The British Museum is helping to kick off preparations for next year’s LGBT (lesbian, gay, bisexual and trans) History Month with a special event for teachers and youth workers.

LGBT History Month will be held in February and will be the fifth year the event has been celebrated. It was set up by Schools Out, a group of gay and lesbian teachers.

The event, on November 19th, will include LGBT-themed tours for local children in the morning with a training session for teachers and youth workers in the afternoon.

A reception will be held in the evening.

Politicians attending the reception include Trevor Phillips, chair of the Equalities and Human Rights Commission, Ben Bradshaw MP, secretary of state for culture, media and sport, Michael Cashman MEP and Cllr Keith Moffit, leader of Camden council.

Guests will also hear presentations from Rukus (black LGBT archive), Brighton Our Story (local LGBT archive), London Metropolitan Archive and the Imperial War Museum North (Military Pride).

Schools Out co-chair Tony Fenwick said: “It’s a real coup to be working with the British Museum and to have speeches from two ministers.”

During the afternoon training session, primary teacher John Harold will describe the opera project he did with his class, based on the true story of a couple of gay penguins in a New York zoo, who raised a chick.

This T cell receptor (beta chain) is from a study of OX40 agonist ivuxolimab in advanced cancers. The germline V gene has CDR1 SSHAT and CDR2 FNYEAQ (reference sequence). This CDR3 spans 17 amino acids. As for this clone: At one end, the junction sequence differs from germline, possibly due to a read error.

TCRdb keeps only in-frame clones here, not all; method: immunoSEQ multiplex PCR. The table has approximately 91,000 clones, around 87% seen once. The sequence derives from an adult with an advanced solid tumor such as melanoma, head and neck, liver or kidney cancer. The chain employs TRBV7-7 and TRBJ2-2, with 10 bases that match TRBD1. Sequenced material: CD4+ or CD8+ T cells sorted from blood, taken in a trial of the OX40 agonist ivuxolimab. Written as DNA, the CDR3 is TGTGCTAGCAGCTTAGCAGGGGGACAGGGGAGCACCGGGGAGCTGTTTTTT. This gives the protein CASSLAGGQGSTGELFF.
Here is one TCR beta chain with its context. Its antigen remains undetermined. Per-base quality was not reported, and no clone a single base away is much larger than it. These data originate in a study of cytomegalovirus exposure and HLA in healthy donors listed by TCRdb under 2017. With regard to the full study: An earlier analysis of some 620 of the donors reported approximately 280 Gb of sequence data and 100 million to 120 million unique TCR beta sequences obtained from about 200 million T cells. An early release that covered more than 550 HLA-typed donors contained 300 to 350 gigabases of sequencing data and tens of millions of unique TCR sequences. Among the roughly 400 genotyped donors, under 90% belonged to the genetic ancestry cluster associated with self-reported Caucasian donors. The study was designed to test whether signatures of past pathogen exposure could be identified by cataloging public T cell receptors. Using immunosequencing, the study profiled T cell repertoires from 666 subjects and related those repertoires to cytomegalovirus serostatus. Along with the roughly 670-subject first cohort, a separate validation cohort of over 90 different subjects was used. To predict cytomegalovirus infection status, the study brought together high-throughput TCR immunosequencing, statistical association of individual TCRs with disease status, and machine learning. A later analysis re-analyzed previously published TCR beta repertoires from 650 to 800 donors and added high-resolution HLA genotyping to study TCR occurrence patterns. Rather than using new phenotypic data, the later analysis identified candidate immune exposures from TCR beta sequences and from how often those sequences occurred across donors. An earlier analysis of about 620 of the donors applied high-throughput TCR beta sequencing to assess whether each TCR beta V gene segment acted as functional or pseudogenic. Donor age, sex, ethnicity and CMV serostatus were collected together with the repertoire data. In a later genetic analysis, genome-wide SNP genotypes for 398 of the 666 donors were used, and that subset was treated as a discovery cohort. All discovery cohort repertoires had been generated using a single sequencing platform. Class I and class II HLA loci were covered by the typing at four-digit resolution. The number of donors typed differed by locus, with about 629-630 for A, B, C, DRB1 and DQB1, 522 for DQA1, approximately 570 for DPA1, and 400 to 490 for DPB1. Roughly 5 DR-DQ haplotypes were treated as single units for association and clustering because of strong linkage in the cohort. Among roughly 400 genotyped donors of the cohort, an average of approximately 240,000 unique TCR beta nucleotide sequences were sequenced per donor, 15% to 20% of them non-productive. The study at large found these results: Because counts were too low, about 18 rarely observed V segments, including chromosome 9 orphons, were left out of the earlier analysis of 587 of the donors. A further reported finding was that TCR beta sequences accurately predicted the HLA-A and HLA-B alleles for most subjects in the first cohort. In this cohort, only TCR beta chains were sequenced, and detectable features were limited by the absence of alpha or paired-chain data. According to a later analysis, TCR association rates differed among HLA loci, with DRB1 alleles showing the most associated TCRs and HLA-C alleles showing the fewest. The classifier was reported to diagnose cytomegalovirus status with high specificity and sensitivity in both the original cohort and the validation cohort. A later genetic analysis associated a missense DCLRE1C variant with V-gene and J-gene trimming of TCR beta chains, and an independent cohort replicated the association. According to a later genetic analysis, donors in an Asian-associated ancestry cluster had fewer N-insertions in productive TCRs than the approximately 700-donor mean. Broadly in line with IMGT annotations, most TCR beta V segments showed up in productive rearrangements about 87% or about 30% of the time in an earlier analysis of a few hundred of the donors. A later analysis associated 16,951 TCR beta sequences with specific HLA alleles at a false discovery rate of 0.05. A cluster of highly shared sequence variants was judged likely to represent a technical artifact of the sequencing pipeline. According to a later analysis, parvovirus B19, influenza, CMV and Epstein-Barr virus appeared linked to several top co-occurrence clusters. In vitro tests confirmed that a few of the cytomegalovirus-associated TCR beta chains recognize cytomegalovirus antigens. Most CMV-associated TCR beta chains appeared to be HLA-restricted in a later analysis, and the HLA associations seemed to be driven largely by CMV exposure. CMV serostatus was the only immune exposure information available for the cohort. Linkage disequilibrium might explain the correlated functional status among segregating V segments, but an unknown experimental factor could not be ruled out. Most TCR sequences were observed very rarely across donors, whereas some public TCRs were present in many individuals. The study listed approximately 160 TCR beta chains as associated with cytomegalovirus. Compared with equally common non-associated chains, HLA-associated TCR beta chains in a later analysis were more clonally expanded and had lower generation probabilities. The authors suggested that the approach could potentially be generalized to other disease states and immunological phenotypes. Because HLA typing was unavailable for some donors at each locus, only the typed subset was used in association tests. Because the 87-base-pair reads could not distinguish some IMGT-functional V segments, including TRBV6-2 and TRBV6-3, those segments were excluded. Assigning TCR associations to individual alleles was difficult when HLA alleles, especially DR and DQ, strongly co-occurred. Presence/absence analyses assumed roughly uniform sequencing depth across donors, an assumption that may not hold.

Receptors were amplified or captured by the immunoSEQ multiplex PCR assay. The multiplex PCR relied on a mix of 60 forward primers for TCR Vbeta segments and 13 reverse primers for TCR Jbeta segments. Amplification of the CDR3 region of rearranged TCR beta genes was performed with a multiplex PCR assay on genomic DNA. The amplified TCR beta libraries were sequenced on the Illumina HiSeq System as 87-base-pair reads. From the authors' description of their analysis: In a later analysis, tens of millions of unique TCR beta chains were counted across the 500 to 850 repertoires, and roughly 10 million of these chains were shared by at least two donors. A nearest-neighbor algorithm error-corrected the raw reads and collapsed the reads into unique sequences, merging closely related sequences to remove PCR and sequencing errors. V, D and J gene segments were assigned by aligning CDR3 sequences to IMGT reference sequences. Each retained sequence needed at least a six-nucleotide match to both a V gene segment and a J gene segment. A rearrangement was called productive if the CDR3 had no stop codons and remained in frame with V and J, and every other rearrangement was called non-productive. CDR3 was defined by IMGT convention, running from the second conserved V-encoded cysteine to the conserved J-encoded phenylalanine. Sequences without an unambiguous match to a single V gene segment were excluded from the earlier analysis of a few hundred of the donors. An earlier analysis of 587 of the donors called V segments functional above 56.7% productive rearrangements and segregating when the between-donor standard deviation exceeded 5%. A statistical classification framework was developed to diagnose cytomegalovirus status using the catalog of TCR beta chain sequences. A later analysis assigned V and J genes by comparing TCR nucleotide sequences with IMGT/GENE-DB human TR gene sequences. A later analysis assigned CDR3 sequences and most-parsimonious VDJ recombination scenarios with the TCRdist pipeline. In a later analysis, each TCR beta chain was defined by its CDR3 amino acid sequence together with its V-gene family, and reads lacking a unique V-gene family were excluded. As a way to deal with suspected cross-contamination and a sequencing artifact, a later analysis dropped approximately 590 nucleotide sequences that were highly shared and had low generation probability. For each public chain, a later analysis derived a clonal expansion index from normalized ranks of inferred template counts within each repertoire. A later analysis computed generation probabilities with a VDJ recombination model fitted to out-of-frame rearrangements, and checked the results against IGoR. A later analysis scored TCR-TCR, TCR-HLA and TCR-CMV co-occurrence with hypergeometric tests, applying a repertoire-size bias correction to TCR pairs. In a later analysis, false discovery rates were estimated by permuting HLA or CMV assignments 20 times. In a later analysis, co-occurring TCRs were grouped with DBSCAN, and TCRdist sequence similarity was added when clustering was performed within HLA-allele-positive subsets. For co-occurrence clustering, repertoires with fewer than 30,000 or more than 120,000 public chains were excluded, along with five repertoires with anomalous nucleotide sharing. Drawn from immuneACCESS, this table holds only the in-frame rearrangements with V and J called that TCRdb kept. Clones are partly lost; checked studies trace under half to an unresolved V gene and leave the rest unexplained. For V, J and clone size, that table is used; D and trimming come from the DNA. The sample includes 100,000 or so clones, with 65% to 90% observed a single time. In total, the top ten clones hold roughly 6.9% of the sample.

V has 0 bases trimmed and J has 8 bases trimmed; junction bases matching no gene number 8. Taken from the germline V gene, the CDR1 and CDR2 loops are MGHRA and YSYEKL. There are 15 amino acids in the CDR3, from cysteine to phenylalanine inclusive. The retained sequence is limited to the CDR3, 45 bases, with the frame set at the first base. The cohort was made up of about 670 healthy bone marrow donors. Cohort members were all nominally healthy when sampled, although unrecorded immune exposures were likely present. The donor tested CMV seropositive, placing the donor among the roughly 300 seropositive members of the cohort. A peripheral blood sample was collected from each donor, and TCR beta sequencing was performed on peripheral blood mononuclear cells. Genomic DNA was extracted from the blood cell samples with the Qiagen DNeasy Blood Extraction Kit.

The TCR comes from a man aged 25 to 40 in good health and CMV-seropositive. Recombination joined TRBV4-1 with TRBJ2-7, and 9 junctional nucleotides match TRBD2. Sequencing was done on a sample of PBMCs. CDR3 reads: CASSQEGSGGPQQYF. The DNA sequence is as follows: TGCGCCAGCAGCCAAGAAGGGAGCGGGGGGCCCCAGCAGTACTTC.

Stoke Newington teacher Elly Barnes will talk about how she introduced LGBT History Month into her school:

The event takes place during Anti Bullying Week.

Schools Out co-chair Sue Sanders explained the link: “Our goal is to remove the stigma from LGBT identities by raising our visibility, particularly among young people. Only then can we hope to foster a youth culture free from the homophobia and transphobia that currently blight our schools.”

Anyone who works with young people can book a free ticket for the training event online at www.lgbthistorymonth.org.uk, while tickets are also available for the evening reception.

Teachers also have the opportunity to question some of the speakers at a special surgery later that afternoon.